The National Register of Historic Places is the official list of the Nation’s historic places worthy of preservation.
The National Register listing is an honor that enhances pride of place and property values, encourages reinvestment, and allows access to funding and tax credits for residential homeowners, commercial building owners and non-profit operators of historic buildings.
The National Registers of Historic Places is the official list of buildings, structures, districts, objects, and sites significant in the history, architecture, archeology, engineering, and culture of the United States. The National Historic Preservation Act of 1966 established the National Register programs. In New York, the Commissioner of the New York State Office of Parks, Recreation and Historic Preservation, who is also the State Historic Preservation Officer, administers these programs.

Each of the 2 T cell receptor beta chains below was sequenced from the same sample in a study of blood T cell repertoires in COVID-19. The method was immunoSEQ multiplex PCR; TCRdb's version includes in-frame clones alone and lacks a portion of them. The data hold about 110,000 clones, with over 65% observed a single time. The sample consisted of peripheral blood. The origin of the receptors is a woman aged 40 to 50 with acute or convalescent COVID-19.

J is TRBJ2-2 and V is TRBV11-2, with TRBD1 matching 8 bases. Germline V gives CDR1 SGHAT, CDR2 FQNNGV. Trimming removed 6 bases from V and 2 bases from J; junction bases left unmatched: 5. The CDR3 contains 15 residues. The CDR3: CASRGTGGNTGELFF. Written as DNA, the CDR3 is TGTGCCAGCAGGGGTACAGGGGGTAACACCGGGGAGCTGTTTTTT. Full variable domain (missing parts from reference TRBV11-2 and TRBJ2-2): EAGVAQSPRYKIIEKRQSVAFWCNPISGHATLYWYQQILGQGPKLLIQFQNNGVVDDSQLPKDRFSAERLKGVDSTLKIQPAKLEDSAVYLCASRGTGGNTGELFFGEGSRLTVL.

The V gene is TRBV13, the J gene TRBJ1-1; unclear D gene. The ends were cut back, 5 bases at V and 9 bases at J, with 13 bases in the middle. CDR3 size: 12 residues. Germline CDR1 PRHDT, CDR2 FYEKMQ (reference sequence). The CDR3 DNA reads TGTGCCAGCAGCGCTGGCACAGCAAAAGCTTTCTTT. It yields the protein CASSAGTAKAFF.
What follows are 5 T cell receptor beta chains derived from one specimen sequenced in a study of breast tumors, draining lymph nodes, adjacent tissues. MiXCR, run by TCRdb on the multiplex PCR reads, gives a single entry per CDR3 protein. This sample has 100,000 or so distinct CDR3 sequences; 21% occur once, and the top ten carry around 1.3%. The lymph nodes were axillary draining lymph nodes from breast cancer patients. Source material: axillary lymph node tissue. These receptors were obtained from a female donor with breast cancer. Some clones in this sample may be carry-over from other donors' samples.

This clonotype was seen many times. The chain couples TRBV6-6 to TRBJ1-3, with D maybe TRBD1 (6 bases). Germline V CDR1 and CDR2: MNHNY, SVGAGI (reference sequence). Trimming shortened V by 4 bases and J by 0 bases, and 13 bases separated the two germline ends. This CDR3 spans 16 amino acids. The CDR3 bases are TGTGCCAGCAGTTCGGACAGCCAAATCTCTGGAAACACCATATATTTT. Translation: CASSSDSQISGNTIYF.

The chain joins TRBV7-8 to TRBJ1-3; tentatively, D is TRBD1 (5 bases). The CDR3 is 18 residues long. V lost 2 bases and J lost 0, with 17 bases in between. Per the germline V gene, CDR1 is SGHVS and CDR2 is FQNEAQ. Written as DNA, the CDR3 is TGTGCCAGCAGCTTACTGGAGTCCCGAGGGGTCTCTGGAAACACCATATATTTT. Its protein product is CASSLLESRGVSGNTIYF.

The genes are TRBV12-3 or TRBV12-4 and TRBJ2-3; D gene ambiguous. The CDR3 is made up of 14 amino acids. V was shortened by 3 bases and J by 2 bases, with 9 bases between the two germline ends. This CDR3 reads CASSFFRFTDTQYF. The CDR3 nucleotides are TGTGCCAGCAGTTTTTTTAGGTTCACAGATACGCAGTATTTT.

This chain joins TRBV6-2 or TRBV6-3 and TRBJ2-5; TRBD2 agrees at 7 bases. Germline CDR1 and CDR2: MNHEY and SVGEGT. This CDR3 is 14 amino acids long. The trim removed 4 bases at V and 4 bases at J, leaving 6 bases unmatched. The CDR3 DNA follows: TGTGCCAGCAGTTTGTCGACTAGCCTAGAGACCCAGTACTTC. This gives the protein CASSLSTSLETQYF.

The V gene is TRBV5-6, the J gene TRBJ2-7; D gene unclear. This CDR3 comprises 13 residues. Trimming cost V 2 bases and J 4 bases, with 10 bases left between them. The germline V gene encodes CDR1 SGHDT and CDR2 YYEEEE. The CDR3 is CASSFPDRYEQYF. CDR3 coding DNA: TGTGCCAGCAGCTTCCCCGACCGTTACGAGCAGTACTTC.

The National Register nomination process is designed to assist in the development of complete and accurate documentation of each eligible property according to the professional and archival standards of the National Park Service and the State Historic Preservation Office (SHPO). The research and technical requirements of the nomination process encourage the active and ongoing participation of owners, sponsors, SHPO staff, and consultants.
WHAT MAKES A BUILDING ELIGIBLE FOR THE NATIONAL REGISTER OF HISTORIC PLACES?
Briefly, a building must be generally at least 50 years old, retain the majority of its character-defining features, and be historically and/or architecturally significant to the history of the United States.
The National Park Service keepers of the National Register of Historic Places clearly describes the eligibility criteria for listing on the National Register;
To be considered eligible, a property must meet the National Register Criteria for Evaluation. This involves examining the property’s significance, age, and integrity.